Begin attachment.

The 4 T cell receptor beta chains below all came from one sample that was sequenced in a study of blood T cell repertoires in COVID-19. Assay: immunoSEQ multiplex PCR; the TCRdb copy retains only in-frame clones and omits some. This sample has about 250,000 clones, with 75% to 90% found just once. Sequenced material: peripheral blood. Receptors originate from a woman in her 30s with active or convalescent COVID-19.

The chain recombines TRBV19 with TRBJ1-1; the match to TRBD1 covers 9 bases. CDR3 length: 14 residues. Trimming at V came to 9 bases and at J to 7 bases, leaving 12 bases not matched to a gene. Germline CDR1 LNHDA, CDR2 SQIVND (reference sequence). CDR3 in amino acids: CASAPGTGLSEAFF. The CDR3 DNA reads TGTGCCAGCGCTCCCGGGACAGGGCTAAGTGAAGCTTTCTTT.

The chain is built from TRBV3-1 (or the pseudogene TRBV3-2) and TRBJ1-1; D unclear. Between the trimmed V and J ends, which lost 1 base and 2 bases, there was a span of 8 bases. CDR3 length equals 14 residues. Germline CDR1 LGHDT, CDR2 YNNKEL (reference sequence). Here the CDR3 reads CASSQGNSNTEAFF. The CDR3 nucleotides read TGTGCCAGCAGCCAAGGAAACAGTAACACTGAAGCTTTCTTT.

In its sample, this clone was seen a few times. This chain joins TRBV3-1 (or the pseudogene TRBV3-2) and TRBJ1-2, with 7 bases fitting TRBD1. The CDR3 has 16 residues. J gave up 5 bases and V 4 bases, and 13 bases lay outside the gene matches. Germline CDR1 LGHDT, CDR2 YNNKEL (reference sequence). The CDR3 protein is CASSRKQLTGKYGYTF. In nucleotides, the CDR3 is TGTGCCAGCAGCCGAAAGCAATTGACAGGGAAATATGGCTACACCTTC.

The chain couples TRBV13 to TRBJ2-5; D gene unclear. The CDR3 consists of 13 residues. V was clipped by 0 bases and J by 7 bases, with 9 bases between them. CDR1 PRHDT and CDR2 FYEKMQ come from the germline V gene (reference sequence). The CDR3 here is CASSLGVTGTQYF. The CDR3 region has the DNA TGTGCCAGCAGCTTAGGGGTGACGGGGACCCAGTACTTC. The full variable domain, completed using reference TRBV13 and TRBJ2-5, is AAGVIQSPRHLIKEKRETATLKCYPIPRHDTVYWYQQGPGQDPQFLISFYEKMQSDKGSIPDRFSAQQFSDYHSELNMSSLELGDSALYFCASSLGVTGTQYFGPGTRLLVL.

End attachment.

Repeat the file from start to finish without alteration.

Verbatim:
The 4 T cell receptor beta chains below all came from one sample that was sequenced in a study of blood T cell repertoires in COVID-19. Assay: immunoSEQ multiplex PCR; the TCRdb copy retains only in-frame clones and omits some. This sample has about 250,000 clones, with 75% to 90% found just once. Sequenced material: peripheral blood. Receptors originate from a woman in her 30s with active or convalescent COVID-19.

The chain recombines TRBV19 with TRBJ1-1; the match to TRBD1 covers 9 bases. CDR3 length: 14 residues. Trimming at V came to 9 bases and at J to 7 bases, leaving 12 bases not matched to a gene. Germline CDR1 LNHDA, CDR2 SQIVND (reference sequence). CDR3 in amino acids: CASAPGTGLSEAFF. The CDR3 DNA reads TGTGCCAGCGCTCCCGGGACAGGGCTAAGTGAAGCTTTCTTT.

The chain is built from TRBV3-1 (or the pseudogene TRBV3-2) and TRBJ1-1; D unclear. Between the trimmed V and J ends, which lost 1 base and 2 bases, there was a span of 8 bases. CDR3 length equals 14 residues. Germline CDR1 LGHDT, CDR2 YNNKEL (reference sequence). Here the CDR3 reads CASSQGNSNTEAFF. The CDR3 nucleotides read TGTGCCAGCAGCCAAGGAAACAGTAACACTGAAGCTTTCTTT.

In its sample, this clone was seen a few times. This chain joins TRBV3-1 (or the pseudogene TRBV3-2) and TRBJ1-2, with 7 bases fitting TRBD1. The CDR3 has 16 residues. J gave up 5 bases and V 4 bases, and 13 bases lay outside the gene matches. Germline CDR1 LGHDT, CDR2 YNNKEL (reference sequence). The CDR3 protein is CASSRKQLTGKYGYTF. In nucleotides, the CDR3 is TGTGCCAGCAGCCGAAAGCAATTGACAGGGAAATATGGCTACACCTTC.

The chain couples TRBV13 to TRBJ2-5; D gene unclear. The CDR3 consists of 13 residues. V was clipped by 0 bases and J by 7 bases, with 9 bases between them. CDR1 PRHDT and CDR2 FYEKMQ come from the germline V gene (reference sequence). The CDR3 here is CASSLGVTGTQYF. The CDR3 region has the DNA TGTGCCAGCAGCTTAGGGGTGACGGGGACCCAGTACTTC. The full variable domain, completed using reference TRBV13 and TRBJ2-5, is AAGVIQSPRHLIKEKRETATLKCYPIPRHDTVYWYQQGPGQDPQFLISFYEKMQSDKGSIPDRFSAQQFSDYHSELNMSSLELGDSALYFCASSLGVTGTQYFGPGTRLLVL.